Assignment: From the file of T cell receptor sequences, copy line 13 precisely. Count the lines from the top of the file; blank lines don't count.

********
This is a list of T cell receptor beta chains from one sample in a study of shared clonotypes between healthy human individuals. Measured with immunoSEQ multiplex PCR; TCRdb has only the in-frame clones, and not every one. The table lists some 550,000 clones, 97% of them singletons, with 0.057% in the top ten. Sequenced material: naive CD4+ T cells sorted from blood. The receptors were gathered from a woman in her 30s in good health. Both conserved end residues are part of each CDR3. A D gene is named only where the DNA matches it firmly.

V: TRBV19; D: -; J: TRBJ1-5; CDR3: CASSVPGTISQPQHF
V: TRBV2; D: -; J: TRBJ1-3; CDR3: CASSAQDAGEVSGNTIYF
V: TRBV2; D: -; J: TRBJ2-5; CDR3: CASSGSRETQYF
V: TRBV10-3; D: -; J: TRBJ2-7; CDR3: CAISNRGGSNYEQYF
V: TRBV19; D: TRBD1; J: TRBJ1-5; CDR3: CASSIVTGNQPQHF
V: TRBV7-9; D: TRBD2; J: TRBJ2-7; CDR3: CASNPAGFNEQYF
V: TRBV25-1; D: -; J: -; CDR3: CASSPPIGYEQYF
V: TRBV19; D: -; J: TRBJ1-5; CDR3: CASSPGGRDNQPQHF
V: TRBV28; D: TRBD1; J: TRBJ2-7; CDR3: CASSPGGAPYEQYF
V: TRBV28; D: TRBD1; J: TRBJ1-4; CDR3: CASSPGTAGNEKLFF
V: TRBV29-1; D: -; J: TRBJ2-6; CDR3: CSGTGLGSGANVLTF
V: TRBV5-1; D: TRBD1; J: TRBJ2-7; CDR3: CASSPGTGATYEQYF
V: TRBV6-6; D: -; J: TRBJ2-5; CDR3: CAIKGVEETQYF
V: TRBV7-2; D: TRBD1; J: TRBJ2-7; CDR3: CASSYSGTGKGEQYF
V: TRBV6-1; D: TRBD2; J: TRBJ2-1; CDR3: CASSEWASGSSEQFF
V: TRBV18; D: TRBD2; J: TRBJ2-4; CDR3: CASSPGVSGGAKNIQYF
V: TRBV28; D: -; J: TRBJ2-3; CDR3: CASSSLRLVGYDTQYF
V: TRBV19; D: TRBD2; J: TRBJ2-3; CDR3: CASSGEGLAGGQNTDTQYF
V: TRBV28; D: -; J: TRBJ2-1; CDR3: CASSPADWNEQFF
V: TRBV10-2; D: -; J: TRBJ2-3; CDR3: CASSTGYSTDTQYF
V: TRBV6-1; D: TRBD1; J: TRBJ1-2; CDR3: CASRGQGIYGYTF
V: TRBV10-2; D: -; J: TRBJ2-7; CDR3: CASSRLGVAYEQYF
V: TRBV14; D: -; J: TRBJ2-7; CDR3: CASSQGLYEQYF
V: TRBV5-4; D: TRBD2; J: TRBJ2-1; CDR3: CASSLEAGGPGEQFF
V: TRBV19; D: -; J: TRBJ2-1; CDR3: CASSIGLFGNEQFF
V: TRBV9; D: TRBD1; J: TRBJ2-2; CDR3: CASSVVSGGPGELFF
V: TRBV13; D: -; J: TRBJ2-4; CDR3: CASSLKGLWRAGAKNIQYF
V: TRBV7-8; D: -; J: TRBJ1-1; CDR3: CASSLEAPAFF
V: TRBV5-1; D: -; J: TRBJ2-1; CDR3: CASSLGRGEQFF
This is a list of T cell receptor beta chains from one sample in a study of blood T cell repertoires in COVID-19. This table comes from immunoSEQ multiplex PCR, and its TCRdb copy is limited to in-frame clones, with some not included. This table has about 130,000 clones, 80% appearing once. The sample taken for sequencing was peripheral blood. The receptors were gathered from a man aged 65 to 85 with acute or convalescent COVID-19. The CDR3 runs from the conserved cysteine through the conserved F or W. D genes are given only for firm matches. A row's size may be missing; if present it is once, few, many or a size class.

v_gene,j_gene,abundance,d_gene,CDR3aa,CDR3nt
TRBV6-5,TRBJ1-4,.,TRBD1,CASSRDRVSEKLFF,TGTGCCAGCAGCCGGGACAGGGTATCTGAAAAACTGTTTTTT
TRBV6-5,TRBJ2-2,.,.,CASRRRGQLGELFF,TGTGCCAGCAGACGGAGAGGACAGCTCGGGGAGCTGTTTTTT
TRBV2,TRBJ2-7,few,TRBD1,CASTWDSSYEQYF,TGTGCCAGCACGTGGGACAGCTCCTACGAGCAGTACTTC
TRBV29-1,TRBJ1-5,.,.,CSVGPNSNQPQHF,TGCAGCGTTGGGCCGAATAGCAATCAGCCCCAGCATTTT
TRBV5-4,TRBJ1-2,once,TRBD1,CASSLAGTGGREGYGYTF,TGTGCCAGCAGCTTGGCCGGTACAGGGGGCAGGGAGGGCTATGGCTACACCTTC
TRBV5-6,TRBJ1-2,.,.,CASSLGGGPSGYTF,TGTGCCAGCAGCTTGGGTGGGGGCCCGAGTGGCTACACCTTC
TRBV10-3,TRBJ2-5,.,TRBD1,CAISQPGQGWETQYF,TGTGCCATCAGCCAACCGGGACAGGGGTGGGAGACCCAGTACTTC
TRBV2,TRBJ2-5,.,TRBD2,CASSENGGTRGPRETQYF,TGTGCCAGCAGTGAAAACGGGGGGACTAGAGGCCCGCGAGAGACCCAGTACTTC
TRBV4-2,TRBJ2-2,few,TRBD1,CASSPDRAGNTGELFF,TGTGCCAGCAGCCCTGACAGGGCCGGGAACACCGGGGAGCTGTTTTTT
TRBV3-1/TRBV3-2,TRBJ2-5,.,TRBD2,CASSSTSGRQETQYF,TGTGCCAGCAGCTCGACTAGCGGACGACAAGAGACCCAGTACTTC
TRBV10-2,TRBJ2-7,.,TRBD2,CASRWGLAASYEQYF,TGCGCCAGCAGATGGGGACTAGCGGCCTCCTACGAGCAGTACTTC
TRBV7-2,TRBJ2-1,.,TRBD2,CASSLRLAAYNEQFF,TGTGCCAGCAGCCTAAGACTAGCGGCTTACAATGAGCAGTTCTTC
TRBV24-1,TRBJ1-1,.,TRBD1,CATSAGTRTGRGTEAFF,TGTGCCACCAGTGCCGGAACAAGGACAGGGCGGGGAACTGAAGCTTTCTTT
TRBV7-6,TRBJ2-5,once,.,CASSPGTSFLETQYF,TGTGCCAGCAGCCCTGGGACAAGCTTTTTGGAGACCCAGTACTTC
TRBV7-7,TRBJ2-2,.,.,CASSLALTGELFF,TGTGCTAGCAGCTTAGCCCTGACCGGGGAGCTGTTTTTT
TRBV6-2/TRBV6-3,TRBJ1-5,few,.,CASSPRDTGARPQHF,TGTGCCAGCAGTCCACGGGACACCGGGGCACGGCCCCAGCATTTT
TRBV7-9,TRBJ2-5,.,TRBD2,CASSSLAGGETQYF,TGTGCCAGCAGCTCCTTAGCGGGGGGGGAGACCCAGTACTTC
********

V: TRBV5-1; D: TRBD1; J: TRBJ2-7; CDR3: CASSPGTGATYEQYF